Shawn Graydon (pictured), Insurance Business Canada’s Broker of the Year in 2016, has a new milestone to add to his resume – the former COO of Rempel Insurance Brokers recently became the president and CEO after acquiring the company at the end of August.
Graydon’s take-charge mentality was evident from the start of his insurance career, when he knew nothing about insurance and took one week off from work to study for and take the licensing exam, which he passed, before canvassing up and down a major road in Winnipeg to find a job in the industry. Eventually, he came back to the town of Morris, Manitoba to work for Dale Rempel, a mentorship that he looks back on fondly.
“My career working with Dale Rempel is a huge highlight for me from start to end, from the time I worked with him for 12 years until he passed,” said Graydon, adding that developing long-lasting relationships has been a quality that’s helped him find success as a broker. “I love meeting new people and that’s I think what really brought my career to where it is today – just being able to engage and connect and relate to people.”
Rempel Insurance, a rural brokerage with 80% of its business in commercial lines and 20% in personal lines, has built its foundation on seeing its clients and visiting them in their places of business, giving its insurance services the personal touch, according to Graydon, who doesn’t think the direct-to-consumer model can take the place of those relationships.
“The stats don’t show that it’s profitable, they don’t show the retention,” he said. “Technology is there to help with efficiencies, help you to do business and gives an option to your consumer, but it doesn’t replace the relationship. I see that as being the big issue right now - some think that the replacement of the relationship is allowing the consumer to do it all online themselves with no attachments to a broker or a very limited attachment.”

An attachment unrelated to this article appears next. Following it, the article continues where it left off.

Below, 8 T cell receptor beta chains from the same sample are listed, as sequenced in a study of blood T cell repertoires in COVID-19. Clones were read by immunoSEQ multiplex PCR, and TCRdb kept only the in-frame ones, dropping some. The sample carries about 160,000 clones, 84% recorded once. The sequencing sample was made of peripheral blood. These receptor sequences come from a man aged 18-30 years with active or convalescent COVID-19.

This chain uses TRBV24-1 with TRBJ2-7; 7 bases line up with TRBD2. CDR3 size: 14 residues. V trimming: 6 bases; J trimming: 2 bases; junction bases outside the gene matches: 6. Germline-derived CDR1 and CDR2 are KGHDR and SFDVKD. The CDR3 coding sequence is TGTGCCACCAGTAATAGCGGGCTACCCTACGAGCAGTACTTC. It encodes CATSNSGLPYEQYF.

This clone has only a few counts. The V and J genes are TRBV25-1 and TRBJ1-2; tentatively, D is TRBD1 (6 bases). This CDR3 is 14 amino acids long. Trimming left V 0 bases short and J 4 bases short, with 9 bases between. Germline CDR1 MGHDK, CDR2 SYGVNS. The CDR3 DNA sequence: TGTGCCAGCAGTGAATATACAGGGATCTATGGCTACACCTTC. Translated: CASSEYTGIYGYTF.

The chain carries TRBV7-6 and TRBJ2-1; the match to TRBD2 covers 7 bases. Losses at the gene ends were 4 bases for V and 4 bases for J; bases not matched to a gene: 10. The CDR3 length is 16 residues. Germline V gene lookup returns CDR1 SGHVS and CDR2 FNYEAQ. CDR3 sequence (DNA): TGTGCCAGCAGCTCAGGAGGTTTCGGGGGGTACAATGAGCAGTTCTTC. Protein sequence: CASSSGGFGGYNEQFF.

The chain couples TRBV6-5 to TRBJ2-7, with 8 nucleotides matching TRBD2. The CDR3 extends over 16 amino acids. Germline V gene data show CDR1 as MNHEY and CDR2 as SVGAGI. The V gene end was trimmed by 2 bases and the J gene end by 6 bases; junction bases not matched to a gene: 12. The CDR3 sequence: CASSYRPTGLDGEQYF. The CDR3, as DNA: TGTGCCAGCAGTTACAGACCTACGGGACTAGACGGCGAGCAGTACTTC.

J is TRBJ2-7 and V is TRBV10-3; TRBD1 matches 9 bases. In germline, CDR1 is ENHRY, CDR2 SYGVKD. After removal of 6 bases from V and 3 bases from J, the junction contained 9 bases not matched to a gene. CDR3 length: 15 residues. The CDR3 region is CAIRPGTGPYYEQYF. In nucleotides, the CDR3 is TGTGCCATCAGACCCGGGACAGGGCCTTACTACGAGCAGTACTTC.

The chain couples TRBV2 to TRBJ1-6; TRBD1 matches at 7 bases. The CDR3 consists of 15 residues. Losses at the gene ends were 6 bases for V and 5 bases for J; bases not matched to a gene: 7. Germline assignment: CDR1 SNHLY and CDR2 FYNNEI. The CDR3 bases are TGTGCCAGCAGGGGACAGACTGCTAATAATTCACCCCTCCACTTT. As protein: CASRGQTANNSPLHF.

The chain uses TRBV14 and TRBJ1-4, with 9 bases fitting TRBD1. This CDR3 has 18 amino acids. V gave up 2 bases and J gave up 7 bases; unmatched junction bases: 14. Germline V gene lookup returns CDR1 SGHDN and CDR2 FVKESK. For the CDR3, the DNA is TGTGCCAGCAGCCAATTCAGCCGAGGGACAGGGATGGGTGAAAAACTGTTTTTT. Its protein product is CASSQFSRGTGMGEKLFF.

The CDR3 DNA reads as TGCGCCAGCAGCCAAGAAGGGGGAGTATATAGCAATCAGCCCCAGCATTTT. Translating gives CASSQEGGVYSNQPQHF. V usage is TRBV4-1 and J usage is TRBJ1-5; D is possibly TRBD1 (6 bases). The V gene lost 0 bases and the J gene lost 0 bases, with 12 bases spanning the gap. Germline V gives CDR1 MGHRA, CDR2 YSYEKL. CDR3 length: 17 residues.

Rempel Insurance’s clients say that they want the option to do some things online, but they don’t want to lose touch with their broker, added Graydon. Technology does however have another role to play in customers’ businesses, particularly for commercial trucking companies.
“Every industry is going through this digital world and technology, and knowing what is a right fit. When we talk to our fleets, which we have a number of, they are very hesitant,” he told Insurance Business. “Their industry is so inundated with paper beyond belief that they have such a hard time trusting and believing in technology because their industry doesn’t accept it.”
They haven’t yet bridged the gap and really invested in technology that could streamline their industry, such as electronic logging devices (ELD). The ELD Rule is meanwhile already active in the US with no specific date set for its implementation in Canada, where the industry is generally more technology-adverse.
“They want technology, but they have such a big system that they don’t know what is the right technology to focus on,” said Graydon.